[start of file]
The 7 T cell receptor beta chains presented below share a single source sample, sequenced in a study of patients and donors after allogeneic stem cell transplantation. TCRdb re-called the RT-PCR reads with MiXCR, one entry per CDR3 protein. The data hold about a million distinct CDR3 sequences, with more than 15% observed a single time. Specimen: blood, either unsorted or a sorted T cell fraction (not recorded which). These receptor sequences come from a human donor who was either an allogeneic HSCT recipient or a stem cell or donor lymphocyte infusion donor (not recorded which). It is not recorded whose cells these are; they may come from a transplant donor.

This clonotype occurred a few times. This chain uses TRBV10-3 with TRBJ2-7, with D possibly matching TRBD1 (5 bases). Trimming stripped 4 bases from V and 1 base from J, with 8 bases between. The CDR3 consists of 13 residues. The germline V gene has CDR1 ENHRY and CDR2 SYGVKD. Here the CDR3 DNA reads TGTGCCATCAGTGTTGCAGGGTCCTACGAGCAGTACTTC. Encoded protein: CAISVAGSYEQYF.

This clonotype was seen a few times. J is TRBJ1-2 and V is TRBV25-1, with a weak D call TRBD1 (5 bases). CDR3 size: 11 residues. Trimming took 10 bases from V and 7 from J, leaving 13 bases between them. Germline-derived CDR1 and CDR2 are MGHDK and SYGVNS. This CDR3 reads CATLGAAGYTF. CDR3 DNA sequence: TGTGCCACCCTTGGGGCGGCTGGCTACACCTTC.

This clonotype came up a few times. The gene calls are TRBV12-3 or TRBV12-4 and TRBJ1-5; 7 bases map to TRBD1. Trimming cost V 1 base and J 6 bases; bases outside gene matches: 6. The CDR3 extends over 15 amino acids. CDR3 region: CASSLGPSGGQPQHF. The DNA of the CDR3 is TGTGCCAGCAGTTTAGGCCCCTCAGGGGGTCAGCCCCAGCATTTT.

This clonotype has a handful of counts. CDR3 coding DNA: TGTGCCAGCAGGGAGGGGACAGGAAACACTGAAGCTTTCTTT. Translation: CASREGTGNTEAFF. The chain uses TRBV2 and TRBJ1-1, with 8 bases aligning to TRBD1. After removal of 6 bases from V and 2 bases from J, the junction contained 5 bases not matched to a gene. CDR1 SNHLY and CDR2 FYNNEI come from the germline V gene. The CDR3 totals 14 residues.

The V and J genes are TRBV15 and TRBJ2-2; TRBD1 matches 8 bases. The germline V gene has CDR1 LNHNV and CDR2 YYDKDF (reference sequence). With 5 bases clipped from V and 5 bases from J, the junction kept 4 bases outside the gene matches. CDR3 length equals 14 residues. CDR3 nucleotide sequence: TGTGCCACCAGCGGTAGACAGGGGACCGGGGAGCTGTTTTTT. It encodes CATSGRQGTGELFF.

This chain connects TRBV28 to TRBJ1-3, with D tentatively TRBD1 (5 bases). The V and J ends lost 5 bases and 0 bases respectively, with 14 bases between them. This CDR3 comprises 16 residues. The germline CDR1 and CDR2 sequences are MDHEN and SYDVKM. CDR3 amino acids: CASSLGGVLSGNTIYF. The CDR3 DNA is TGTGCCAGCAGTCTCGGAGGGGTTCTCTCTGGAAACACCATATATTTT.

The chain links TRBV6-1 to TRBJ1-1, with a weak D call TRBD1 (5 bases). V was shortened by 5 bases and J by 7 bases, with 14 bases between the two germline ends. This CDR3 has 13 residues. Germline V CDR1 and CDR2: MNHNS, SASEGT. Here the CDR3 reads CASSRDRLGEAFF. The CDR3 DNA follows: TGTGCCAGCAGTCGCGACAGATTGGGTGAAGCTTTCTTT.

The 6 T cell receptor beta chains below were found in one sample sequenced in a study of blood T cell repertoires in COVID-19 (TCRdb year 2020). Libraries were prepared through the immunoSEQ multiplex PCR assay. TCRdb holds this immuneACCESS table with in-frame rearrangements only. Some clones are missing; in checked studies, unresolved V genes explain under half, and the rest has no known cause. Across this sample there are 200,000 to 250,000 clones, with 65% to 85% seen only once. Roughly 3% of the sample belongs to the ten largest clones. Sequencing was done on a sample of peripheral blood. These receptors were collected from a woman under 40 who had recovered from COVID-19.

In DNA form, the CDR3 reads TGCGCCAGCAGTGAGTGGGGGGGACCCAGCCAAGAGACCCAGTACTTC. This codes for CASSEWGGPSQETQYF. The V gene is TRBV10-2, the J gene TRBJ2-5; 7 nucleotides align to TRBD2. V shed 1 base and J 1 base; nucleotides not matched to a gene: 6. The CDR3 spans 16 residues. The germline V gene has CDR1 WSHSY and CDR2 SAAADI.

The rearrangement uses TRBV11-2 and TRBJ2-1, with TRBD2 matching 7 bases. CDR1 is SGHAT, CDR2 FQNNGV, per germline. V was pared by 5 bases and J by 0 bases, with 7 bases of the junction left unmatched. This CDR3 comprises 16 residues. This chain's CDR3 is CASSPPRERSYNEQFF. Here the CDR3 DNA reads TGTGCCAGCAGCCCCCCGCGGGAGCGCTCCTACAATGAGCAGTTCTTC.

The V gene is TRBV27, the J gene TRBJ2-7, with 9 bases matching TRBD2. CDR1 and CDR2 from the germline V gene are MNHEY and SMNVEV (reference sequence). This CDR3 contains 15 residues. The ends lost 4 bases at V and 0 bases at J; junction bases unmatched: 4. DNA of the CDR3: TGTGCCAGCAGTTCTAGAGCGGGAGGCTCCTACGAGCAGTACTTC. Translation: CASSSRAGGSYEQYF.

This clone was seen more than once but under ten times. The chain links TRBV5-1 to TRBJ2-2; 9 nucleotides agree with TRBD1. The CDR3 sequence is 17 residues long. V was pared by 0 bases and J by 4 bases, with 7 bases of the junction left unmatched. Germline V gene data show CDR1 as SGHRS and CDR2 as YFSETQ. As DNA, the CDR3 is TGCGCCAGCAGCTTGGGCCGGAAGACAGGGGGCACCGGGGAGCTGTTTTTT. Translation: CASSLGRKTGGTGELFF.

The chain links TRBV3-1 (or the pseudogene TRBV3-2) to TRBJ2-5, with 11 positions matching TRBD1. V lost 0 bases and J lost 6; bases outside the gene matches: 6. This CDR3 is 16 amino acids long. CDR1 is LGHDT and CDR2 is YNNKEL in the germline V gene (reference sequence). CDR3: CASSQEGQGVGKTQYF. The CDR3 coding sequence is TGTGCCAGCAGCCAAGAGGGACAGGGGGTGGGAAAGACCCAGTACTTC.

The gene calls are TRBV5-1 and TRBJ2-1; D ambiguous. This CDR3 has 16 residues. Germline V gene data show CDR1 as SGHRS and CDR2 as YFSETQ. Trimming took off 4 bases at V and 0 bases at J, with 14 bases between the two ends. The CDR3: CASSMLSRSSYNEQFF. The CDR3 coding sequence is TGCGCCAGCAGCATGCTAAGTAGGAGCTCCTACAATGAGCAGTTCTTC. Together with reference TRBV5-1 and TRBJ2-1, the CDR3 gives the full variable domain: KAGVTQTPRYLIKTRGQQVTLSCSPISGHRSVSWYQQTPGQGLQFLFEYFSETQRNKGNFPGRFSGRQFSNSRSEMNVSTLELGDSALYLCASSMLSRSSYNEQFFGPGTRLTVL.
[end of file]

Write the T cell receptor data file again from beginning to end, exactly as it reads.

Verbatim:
The 7 T cell receptor beta chains presented below share a single source sample, sequenced in a study of patients and donors after allogeneic stem cell transplantation. TCRdb re-called the RT-PCR reads with MiXCR, one entry per CDR3 protein. The data hold about a million distinct CDR3 sequences, with more than 15% observed a single time. Specimen: blood, either unsorted or a sorted T cell fraction (not recorded which). These receptor sequences come from a human donor who was either an allogeneic HSCT recipient or a stem cell or donor lymphocyte infusion donor (not recorded which). It is not recorded whose cells these are; they may come from a transplant donor.

This clonotype occurred a few times. This chain uses TRBV10-3 with TRBJ2-7, with D possibly matching TRBD1 (5 bases). Trimming stripped 4 bases from V and 1 base from J, with 8 bases between. The CDR3 consists of 13 residues. The germline V gene has CDR1 ENHRY and CDR2 SYGVKD. Here the CDR3 DNA reads TGTGCCATCAGTGTTGCAGGGTCCTACGAGCAGTACTTC. Encoded protein: CAISVAGSYEQYF.

This clonotype was seen a few times. J is TRBJ1-2 and V is TRBV25-1, with a weak D call TRBD1 (5 bases). CDR3 size: 11 residues. Trimming took 10 bases from V and 7 from J, leaving 13 bases between them. Germline-derived CDR1 and CDR2 are MGHDK and SYGVNS. This CDR3 reads CATLGAAGYTF. CDR3 DNA sequence: TGTGCCACCCTTGGGGCGGCTGGCTACACCTTC.

This clonotype came up a few times. The gene calls are TRBV12-3 or TRBV12-4 and TRBJ1-5; 7 bases map to TRBD1. Trimming cost V 1 base and J 6 bases; bases outside gene matches: 6. The CDR3 extends over 15 amino acids. CDR3 region: CASSLGPSGGQPQHF. The DNA of the CDR3 is TGTGCCAGCAGTTTAGGCCCCTCAGGGGGTCAGCCCCAGCATTTT.

This clonotype has a handful of counts. CDR3 coding DNA: TGTGCCAGCAGGGAGGGGACAGGAAACACTGAAGCTTTCTTT. Translation: CASREGTGNTEAFF. The chain uses TRBV2 and TRBJ1-1, with 8 bases aligning to TRBD1. After removal of 6 bases from V and 2 bases from J, the junction contained 5 bases not matched to a gene. CDR1 SNHLY and CDR2 FYNNEI come from the germline V gene. The CDR3 totals 14 residues.

The V and J genes are TRBV15 and TRBJ2-2; TRBD1 matches 8 bases. The germline V gene has CDR1 LNHNV and CDR2 YYDKDF (reference sequence). With 5 bases clipped from V and 5 bases from J, the junction kept 4 bases outside the gene matches. CDR3 length equals 14 residues. CDR3 nucleotide sequence: TGTGCCACCAGCGGTAGACAGGGGACCGGGGAGCTGTTTTTT. It encodes CATSGRQGTGELFF.

This chain connects TRBV28 to TRBJ1-3, with D tentatively TRBD1 (5 bases). The V and J ends lost 5 bases and 0 bases respectively, with 14 bases between them. This CDR3 comprises 16 residues. The germline CDR1 and CDR2 sequences are MDHEN and SYDVKM. CDR3 amino acids: CASSLGGVLSGNTIYF. The CDR3 DNA is TGTGCCAGCAGTCTCGGAGGGGTTCTCTCTGGAAACACCATATATTTT.

The chain links TRBV6-1 to TRBJ1-1, with a weak D call TRBD1 (5 bases). V was shortened by 5 bases and J by 7 bases, with 14 bases between the two germline ends. This CDR3 has 13 residues. Germline V CDR1 and CDR2: MNHNS, SASEGT. Here the CDR3 reads CASSRDRLGEAFF. The CDR3 DNA follows: TGTGCCAGCAGTCGCGACAGATTGGGTGAAGCTTTCTTT.

The 6 T cell receptor beta chains below were found in one sample sequenced in a study of blood T cell repertoires in COVID-19 (TCRdb year 2020). Libraries were prepared through the immunoSEQ multiplex PCR assay. TCRdb holds this immuneACCESS table with in-frame rearrangements only. Some clones are missing; in checked studies, unresolved V genes explain under half, and the rest has no known cause. Across this sample there are 200,000 to 250,000 clones, with 65% to 85% seen only once. Roughly 3% of the sample belongs to the ten largest clones. Sequencing was done on a sample of peripheral blood. These receptors were collected from a woman under 40 who had recovered from COVID-19.

In DNA form, the CDR3 reads TGCGCCAGCAGTGAGTGGGGGGGACCCAGCCAAGAGACCCAGTACTTC. This codes for CASSEWGGPSQETQYF. The V gene is TRBV10-2, the J gene TRBJ2-5; 7 nucleotides align to TRBD2. V shed 1 base and J 1 base; nucleotides not matched to a gene: 6. The CDR3 spans 16 residues. The germline V gene has CDR1 WSHSY and CDR2 SAAADI.

The rearrangement uses TRBV11-2 and TRBJ2-1, with TRBD2 matching 7 bases. CDR1 is SGHAT, CDR2 FQNNGV, per germline. V was pared by 5 bases and J by 0 bases, with 7 bases of the junction left unmatched. This CDR3 comprises 16 residues. This chain's CDR3 is CASSPPRERSYNEQFF. Here the CDR3 DNA reads TGTGCCAGCAGCCCCCCGCGGGAGCGCTCCTACAATGAGCAGTTCTTC.

The V gene is TRBV27, the J gene TRBJ2-7, with 9 bases matching TRBD2. CDR1 and CDR2 from the germline V gene are MNHEY and SMNVEV (reference sequence). This CDR3 contains 15 residues. The ends lost 4 bases at V and 0 bases at J; junction bases unmatched: 4. DNA of the CDR3: TGTGCCAGCAGTTCTAGAGCGGGAGGCTCCTACGAGCAGTACTTC. Translation: CASSSRAGGSYEQYF.

This clone was seen more than once but under ten times. The chain links TRBV5-1 to TRBJ2-2; 9 nucleotides agree with TRBD1. The CDR3 sequence is 17 residues long. V was pared by 0 bases and J by 4 bases, with 7 bases of the junction left unmatched. Germline V gene data show CDR1 as SGHRS and CDR2 as YFSETQ. As DNA, the CDR3 is TGCGCCAGCAGCTTGGGCCGGAAGACAGGGGGCACCGGGGAGCTGTTTTTT. Translation: CASSLGRKTGGTGELFF.

The chain links TRBV3-1 (or the pseudogene TRBV3-2) to TRBJ2-5, with 11 positions matching TRBD1. V lost 0 bases and J lost 6; bases outside the gene matches: 6. This CDR3 is 16 amino acids long. CDR1 is LGHDT and CDR2 is YNNKEL in the germline V gene (reference sequence). CDR3: CASSQEGQGVGKTQYF. The CDR3 coding sequence is TGTGCCAGCAGCCAAGAGGGACAGGGGGTGGGAAAGACCCAGTACTTC.

The gene calls are TRBV5-1 and TRBJ2-1; D ambiguous. This CDR3 has 16 residues. Germline V gene data show CDR1 as SGHRS and CDR2 as YFSETQ. Trimming took off 4 bases at V and 0 bases at J, with 14 bases between the two ends. The CDR3: CASSMLSRSSYNEQFF. The CDR3 coding sequence is TGCGCCAGCAGCATGCTAAGTAGGAGCTCCTACAATGAGCAGTTCTTC. Together with reference TRBV5-1 and TRBJ2-1, the CDR3 gives the full variable domain: KAGVTQTPRYLIKTRGQQVTLSCSPISGHRSVSWYQQTPGQGLQFLFEYFSETQRNKGNFPGRFSGRQFSNSRSEMNVSTLELGDSALYLCASSMLSRSSYNEQFFGPGTRLTVL.